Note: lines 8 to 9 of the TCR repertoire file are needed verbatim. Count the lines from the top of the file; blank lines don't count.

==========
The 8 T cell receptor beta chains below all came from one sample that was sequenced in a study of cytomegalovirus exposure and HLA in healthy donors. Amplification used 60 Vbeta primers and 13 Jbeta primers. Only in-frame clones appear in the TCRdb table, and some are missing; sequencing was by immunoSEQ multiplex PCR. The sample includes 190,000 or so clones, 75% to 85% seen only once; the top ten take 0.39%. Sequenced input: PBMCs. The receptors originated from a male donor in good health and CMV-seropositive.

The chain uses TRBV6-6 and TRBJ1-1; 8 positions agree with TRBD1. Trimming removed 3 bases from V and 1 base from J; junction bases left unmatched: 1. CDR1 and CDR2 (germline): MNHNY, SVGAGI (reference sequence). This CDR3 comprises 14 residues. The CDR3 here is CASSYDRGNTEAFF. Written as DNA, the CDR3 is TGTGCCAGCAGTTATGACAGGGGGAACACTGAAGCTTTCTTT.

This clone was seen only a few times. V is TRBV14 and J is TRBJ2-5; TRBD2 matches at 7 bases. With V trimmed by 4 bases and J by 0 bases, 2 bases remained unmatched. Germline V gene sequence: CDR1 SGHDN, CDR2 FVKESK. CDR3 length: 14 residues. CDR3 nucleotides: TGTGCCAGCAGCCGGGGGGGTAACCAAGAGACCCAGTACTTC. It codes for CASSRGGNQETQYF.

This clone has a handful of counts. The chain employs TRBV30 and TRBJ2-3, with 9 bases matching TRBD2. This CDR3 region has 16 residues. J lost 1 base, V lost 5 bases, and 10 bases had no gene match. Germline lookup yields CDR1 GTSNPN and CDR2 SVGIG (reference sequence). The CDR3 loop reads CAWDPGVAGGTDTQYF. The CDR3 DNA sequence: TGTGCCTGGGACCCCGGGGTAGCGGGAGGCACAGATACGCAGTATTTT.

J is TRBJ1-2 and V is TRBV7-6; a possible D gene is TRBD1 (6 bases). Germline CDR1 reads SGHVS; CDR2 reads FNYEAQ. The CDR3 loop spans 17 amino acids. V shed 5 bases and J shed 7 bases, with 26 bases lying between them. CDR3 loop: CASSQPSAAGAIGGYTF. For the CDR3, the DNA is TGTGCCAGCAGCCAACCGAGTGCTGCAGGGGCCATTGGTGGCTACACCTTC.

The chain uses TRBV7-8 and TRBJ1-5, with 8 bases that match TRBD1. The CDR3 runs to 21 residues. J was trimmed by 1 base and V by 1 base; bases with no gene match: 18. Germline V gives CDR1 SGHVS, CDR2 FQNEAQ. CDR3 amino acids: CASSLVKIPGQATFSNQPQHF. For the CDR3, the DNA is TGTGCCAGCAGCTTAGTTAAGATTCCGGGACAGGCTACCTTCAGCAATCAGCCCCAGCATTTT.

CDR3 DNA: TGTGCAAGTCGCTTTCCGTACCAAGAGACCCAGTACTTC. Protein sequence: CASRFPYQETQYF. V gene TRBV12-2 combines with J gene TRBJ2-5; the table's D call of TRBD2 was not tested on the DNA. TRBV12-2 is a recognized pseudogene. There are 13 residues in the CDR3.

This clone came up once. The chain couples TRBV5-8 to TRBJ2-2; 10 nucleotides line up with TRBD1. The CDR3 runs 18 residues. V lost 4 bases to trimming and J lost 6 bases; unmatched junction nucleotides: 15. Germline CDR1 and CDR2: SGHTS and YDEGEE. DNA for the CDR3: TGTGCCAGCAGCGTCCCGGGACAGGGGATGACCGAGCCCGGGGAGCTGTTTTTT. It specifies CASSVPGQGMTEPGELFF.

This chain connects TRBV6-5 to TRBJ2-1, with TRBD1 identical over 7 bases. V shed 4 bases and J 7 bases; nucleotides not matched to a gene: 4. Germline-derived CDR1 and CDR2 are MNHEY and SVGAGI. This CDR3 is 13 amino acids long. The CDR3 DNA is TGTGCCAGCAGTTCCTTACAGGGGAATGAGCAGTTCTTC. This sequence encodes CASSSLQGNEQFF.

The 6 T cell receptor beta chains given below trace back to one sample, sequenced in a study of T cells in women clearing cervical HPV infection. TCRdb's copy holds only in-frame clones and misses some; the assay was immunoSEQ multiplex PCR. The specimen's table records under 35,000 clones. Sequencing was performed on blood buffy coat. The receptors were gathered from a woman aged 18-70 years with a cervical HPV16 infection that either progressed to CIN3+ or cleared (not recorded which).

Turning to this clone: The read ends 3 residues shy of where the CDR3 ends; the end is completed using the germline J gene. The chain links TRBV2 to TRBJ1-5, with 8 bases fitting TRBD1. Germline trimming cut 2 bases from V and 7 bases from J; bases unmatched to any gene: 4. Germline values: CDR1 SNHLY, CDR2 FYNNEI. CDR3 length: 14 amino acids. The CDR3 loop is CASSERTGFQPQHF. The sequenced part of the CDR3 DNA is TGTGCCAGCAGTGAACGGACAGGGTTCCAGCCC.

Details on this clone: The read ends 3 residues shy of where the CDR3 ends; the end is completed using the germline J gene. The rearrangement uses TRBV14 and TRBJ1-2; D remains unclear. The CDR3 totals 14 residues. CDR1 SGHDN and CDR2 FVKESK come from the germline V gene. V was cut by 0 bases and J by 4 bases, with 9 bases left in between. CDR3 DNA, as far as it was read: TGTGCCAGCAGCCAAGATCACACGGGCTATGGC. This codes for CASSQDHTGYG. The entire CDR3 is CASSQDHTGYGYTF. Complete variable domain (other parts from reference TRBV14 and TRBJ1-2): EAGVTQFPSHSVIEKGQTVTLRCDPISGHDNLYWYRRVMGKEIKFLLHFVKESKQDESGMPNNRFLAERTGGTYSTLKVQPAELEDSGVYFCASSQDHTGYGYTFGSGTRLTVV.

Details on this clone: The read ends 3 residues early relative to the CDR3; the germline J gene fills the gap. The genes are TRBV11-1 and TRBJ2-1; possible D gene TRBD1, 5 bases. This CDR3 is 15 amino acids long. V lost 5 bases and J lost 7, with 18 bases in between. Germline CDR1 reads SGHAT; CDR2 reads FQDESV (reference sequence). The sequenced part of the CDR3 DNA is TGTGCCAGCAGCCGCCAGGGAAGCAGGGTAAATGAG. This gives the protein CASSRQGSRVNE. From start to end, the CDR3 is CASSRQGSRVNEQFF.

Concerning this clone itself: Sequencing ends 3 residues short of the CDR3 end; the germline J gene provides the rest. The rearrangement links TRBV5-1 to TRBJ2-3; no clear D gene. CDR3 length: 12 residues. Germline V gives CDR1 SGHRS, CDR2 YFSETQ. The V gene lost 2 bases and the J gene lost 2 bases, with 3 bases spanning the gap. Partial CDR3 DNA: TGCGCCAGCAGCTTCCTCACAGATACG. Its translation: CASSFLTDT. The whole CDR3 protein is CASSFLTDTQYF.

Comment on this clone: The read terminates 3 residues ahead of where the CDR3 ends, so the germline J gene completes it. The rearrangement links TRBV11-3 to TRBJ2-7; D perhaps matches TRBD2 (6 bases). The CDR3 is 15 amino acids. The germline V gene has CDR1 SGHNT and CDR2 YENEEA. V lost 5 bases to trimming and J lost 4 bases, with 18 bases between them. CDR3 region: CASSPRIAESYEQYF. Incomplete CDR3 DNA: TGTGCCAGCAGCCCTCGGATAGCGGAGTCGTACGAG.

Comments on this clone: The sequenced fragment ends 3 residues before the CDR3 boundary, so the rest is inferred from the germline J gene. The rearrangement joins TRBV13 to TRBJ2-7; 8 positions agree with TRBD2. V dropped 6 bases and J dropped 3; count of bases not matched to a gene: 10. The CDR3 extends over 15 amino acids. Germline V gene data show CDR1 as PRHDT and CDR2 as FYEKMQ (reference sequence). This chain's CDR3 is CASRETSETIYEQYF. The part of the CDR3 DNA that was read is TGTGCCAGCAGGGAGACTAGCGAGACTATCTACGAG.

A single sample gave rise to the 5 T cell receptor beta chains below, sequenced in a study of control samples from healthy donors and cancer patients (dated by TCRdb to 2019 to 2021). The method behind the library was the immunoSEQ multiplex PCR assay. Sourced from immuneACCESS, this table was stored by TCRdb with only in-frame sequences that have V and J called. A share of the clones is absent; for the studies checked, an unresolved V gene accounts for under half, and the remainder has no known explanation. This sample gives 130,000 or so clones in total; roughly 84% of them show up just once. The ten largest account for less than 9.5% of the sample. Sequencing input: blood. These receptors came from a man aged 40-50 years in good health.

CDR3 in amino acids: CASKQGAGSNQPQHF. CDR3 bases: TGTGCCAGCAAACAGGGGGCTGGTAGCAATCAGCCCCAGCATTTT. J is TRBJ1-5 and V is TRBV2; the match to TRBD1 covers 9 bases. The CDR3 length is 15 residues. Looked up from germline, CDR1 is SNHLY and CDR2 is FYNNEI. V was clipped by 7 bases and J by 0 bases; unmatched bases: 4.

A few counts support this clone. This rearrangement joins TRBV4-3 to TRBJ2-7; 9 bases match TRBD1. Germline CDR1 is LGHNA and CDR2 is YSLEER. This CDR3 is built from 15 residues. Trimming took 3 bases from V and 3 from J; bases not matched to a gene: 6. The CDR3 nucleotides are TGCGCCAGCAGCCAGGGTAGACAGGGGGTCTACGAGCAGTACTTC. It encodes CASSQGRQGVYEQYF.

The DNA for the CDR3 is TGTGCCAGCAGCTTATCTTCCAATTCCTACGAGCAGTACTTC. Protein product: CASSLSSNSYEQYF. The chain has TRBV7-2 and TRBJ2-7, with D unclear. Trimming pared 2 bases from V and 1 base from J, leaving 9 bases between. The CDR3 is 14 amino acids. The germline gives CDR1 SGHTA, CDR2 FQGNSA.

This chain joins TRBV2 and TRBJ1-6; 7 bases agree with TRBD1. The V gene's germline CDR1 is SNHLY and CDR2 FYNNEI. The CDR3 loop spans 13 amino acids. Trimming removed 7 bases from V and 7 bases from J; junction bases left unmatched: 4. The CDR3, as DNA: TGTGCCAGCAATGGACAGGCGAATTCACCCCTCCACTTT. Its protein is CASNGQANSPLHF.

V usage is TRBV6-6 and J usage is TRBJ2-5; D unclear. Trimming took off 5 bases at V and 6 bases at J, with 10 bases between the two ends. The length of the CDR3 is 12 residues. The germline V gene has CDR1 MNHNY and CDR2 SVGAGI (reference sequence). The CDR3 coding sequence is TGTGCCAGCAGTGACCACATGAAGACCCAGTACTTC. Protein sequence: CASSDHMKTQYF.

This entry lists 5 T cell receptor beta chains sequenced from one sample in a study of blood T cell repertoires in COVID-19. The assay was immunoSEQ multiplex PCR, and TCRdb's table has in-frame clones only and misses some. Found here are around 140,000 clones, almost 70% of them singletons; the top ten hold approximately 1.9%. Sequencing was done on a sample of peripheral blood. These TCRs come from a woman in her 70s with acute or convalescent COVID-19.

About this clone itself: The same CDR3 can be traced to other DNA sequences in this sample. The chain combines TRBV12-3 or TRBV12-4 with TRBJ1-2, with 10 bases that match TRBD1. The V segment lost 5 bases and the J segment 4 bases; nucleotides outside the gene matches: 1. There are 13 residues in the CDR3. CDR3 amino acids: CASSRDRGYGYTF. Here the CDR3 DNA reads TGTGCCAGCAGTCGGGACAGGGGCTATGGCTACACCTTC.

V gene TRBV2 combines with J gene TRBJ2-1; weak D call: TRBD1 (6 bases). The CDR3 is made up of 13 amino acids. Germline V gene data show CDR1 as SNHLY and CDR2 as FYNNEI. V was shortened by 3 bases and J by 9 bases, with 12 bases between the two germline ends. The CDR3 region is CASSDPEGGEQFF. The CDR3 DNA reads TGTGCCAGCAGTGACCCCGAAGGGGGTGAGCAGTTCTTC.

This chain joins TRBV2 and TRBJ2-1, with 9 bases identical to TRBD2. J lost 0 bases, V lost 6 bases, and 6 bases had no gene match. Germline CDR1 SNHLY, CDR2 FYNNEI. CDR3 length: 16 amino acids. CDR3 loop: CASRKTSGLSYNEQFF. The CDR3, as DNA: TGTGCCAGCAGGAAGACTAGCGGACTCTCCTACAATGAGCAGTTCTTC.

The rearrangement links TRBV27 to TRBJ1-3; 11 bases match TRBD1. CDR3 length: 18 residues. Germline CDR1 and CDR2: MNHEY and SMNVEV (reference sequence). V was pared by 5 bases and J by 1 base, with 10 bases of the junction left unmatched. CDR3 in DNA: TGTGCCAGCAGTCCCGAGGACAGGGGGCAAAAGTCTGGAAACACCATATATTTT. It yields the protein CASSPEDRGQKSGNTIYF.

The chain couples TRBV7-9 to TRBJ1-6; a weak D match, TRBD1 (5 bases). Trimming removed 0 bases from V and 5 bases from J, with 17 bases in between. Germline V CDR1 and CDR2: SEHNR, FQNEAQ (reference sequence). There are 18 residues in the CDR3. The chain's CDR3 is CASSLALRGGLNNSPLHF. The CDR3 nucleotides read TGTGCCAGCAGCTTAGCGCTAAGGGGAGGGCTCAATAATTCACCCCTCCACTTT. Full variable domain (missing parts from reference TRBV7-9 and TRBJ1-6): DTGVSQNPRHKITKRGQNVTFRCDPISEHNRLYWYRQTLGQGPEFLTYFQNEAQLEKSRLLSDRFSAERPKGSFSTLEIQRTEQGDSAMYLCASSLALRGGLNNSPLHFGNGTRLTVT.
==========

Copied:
This clone came up once. The chain couples TRBV5-8 to TRBJ2-2; 10 nucleotides line up with TRBD1. The CDR3 runs 18 residues. V lost 4 bases to trimming and J lost 6 bases; unmatched junction nucleotides: 15. Germline CDR1 and CDR2: SGHTS and YDEGEE. DNA for the CDR3: TGTGCCAGCAGCGTCCCGGGACAGGGGATGACCGAGCCCGGGGAGCTGTTTTTT. It specifies CASSVPGQGMTEPGELFF.

This chain connects TRBV6-5 to TRBJ2-1, with TRBD1 identical over 7 bases. V shed 4 bases and J 7 bases; nucleotides not matched to a gene: 4. Germline-derived CDR1 and CDR2 are MNHEY and SVGAGI. This CDR3 is 13 amino acids long. The CDR3 DNA is TGTGCCAGCAGTTCCTTACAGGGGAATGAGCAGTTCTTC. This sequence encodes CASSSLQGNEQFF.